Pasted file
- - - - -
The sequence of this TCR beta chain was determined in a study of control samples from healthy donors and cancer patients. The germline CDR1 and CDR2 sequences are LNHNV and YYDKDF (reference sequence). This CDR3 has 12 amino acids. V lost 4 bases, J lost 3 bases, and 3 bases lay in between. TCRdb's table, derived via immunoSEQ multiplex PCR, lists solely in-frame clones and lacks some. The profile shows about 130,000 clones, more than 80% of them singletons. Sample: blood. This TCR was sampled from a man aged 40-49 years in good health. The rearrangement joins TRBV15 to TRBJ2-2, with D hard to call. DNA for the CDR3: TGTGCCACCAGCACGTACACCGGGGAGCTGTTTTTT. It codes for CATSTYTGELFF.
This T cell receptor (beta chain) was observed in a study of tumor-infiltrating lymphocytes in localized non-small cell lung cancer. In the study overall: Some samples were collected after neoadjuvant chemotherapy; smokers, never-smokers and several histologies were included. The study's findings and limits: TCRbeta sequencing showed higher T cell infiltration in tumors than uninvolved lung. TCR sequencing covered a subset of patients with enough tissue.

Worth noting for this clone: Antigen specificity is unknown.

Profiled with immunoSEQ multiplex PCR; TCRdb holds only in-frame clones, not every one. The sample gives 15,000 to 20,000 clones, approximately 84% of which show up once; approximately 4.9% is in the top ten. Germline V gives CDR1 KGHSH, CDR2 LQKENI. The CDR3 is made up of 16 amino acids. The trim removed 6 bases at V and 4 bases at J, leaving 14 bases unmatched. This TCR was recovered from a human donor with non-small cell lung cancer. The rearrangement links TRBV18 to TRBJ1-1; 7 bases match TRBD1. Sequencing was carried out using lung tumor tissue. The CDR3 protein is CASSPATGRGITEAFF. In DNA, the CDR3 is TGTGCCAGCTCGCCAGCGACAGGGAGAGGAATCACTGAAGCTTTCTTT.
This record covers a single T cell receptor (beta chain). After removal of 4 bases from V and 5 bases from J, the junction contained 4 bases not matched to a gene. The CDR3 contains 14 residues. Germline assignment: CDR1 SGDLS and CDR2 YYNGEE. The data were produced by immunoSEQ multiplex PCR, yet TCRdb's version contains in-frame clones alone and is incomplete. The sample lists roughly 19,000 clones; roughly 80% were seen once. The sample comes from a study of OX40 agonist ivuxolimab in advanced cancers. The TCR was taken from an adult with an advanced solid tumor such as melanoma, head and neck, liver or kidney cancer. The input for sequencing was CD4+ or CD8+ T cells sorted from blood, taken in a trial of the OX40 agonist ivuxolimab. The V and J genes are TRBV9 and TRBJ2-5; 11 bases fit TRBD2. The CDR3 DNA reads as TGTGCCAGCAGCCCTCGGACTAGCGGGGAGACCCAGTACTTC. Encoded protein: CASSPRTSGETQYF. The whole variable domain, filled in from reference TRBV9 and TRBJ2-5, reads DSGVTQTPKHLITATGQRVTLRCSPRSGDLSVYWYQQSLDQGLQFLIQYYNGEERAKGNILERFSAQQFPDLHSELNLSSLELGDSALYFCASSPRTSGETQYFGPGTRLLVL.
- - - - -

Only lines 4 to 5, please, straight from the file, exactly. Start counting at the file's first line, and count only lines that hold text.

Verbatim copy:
Profiled with immunoSEQ multiplex PCR; TCRdb holds only in-frame clones, not every one. The sample gives 15,000 to 20,000 clones, approximately 84% of which show up once; approximately 4.9% is in the top ten. Germline V gives CDR1 KGHSH, CDR2 LQKENI. The CDR3 is made up of 16 amino acids. The trim removed 6 bases at V and 4 bases at J, leaving 14 bases unmatched. This TCR was recovered from a human donor with non-small cell lung cancer. The rearrangement links TRBV18 to TRBJ1-1; 7 bases match TRBD1. Sequencing was carried out using lung tumor tissue. The CDR3 protein is CASSPATGRGITEAFF. In DNA, the CDR3 is TGTGCCAGCTCGCCAGCGACAGGGAGAGGAATCACTGAAGCTTTCTTT.
This record covers a single T cell receptor (beta chain). After removal of 4 bases from V and 5 bases from J, the junction contained 4 bases not matched to a gene. The CDR3 contains 14 residues. Germline assignment: CDR1 SGDLS and CDR2 YYNGEE. The data were produced by immunoSEQ multiplex PCR, yet TCRdb's version contains in-frame clones alone and is incomplete. The sample lists roughly 19,000 clones; roughly 80% were seen once. The sample comes from a study of OX40 agonist ivuxolimab in advanced cancers. The TCR was taken from an adult with an advanced solid tumor such as melanoma, head and neck, liver or kidney cancer. The input for sequencing was CD4+ or CD8+ T cells sorted from blood, taken in a trial of the OX40 agonist ivuxolimab. The V and J genes are TRBV9 and TRBJ2-5; 11 bases fit TRBD2. The CDR3 DNA reads as TGTGCCAGCAGCCCTCGGACTAGCGGGGAGACCCAGTACTTC. Encoded protein: CASSPRTSGETQYF. The whole variable domain, filled in from reference TRBV9 and TRBJ2-5, reads DSGVTQTPKHLITATGQRVTLRCSPRSGDLSVYWYQQSLDQGLQFLIQYYNGEERAKGNILERFSAQQFPDLHSELNLSSLELGDSALYFCASSPRTSGETQYFGPGTRLLVL.